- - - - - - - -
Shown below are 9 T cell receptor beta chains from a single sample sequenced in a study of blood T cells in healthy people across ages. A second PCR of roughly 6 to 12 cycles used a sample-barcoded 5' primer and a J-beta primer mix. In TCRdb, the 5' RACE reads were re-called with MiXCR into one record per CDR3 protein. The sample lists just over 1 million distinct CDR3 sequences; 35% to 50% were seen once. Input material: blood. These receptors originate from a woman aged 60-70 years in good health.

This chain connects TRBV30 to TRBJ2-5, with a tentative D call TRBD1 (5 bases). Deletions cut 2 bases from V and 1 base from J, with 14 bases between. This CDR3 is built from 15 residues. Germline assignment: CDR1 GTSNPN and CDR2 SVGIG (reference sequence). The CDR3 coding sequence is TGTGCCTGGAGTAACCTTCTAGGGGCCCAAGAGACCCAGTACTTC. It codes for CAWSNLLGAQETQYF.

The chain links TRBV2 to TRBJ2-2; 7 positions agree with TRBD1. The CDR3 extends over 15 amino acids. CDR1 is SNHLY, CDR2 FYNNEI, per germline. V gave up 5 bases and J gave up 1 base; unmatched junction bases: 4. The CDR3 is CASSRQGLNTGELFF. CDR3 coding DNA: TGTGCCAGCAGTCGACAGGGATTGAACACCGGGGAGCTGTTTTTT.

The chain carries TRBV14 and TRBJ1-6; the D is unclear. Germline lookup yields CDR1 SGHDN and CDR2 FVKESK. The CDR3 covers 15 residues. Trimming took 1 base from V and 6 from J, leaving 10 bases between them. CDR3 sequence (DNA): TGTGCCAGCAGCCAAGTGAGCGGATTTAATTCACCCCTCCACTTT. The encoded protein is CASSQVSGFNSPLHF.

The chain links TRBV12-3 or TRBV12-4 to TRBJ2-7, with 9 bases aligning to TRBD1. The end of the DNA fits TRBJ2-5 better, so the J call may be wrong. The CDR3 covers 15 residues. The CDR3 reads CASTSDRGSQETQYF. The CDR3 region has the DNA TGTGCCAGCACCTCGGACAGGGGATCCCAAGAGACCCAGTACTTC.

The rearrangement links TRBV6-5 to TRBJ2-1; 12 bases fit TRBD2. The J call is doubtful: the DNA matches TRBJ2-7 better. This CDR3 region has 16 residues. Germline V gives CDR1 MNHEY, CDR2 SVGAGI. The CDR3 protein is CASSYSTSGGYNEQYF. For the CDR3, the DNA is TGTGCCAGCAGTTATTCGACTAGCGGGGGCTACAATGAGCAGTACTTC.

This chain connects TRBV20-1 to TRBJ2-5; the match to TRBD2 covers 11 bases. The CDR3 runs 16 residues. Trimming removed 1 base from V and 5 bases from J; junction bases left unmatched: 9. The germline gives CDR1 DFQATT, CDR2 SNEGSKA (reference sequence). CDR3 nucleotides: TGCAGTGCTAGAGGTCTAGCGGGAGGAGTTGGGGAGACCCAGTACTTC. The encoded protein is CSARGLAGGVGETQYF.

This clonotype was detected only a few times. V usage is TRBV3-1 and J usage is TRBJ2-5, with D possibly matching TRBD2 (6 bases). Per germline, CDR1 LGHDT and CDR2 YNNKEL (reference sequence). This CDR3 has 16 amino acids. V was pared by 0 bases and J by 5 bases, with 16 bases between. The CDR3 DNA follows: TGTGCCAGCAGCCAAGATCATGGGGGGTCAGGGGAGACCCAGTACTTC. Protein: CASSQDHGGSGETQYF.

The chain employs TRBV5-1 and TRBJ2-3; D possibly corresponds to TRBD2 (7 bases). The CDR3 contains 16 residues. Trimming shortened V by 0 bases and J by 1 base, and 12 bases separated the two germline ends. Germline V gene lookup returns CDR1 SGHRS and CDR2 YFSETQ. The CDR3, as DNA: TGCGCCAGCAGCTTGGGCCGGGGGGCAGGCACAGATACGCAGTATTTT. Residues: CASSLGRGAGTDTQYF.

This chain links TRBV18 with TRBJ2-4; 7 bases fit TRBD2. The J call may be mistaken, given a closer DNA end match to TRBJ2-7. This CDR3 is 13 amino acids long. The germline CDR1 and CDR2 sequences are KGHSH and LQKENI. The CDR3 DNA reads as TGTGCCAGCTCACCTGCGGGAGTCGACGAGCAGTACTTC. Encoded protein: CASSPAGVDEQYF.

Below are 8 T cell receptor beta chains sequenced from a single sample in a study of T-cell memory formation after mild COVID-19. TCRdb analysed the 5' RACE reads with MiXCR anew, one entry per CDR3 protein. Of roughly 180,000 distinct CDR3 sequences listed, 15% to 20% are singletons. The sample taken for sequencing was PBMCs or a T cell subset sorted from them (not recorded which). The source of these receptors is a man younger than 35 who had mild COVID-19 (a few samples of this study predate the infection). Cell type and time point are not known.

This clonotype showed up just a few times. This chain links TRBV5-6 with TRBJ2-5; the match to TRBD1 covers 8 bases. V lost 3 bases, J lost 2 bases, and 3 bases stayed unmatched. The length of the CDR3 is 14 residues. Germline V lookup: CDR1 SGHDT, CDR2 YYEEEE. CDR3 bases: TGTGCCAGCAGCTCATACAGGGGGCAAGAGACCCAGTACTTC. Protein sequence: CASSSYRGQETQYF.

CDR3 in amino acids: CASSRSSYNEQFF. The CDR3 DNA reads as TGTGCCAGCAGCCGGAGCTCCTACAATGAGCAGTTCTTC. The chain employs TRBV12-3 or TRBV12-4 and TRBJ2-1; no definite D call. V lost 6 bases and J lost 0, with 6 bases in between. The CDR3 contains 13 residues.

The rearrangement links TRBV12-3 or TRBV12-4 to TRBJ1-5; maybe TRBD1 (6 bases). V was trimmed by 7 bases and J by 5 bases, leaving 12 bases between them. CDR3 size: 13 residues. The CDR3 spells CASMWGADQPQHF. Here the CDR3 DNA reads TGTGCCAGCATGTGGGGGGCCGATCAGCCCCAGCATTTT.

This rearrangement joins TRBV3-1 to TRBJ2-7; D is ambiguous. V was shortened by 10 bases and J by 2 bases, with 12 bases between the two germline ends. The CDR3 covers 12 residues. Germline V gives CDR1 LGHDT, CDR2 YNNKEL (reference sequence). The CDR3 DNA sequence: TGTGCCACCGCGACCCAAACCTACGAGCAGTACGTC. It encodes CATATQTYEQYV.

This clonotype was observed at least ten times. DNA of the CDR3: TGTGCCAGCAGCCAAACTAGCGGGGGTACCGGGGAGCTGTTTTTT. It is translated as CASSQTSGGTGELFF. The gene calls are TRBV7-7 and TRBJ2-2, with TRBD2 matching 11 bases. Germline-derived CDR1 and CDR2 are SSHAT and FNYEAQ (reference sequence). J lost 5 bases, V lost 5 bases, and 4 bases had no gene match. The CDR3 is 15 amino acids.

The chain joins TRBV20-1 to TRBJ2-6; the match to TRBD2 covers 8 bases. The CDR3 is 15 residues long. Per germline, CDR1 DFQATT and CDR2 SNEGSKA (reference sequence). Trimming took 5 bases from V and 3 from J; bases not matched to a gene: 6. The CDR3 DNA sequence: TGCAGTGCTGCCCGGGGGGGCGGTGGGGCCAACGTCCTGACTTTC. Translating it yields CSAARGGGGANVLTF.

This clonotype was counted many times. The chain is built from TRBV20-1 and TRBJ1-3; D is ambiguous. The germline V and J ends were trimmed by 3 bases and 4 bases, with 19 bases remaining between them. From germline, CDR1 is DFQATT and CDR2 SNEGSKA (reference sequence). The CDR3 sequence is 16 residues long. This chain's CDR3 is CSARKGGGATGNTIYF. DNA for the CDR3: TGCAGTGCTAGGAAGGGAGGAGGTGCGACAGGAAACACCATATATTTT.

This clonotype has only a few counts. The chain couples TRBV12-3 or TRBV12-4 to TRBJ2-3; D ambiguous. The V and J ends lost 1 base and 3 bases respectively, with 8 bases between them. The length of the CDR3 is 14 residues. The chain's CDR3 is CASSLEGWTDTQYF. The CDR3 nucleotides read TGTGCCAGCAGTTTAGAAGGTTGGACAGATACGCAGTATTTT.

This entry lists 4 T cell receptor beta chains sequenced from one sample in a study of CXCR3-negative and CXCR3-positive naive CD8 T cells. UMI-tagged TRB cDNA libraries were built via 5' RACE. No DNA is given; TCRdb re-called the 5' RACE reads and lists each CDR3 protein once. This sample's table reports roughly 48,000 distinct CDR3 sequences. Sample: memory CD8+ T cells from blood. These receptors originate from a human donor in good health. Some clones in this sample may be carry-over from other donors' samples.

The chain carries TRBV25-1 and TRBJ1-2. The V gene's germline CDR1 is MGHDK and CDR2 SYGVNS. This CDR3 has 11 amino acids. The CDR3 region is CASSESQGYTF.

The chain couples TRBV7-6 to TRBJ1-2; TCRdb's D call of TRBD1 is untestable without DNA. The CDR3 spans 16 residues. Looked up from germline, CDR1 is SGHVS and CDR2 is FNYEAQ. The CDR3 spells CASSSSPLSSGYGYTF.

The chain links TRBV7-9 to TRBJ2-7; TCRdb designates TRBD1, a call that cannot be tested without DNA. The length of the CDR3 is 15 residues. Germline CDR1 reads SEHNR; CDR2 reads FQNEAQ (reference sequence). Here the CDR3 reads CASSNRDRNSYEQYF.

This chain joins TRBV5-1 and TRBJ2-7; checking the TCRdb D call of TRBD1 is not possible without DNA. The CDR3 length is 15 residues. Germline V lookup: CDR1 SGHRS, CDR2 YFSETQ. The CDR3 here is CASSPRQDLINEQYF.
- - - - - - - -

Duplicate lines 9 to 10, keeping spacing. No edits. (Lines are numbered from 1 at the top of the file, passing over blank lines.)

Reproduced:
The chain employs TRBV5-1 and TRBJ2-3; D possibly corresponds to TRBD2 (7 bases). The CDR3 contains 16 residues. Trimming shortened V by 0 bases and J by 1 base, and 12 bases separated the two germline ends. Germline V gene lookup returns CDR1 SGHRS and CDR2 YFSETQ. The CDR3, as DNA: TGCGCCAGCAGCTTGGGCCGGGGGGCAGGCACAGATACGCAGTATTTT. Residues: CASSLGRGAGTDTQYF.

This chain links TRBV18 with TRBJ2-4; 7 bases fit TRBD2. The J call may be mistaken, given a closer DNA end match to TRBJ2-7. This CDR3 is 13 amino acids long. The germline CDR1 and CDR2 sequences are KGHSH and LQKENI. The CDR3 DNA reads as TGTGCCAGCTCACCTGCGGGAGTCGACGAGCAGTACTTC. Encoded protein: CASSPAGVDEQYF.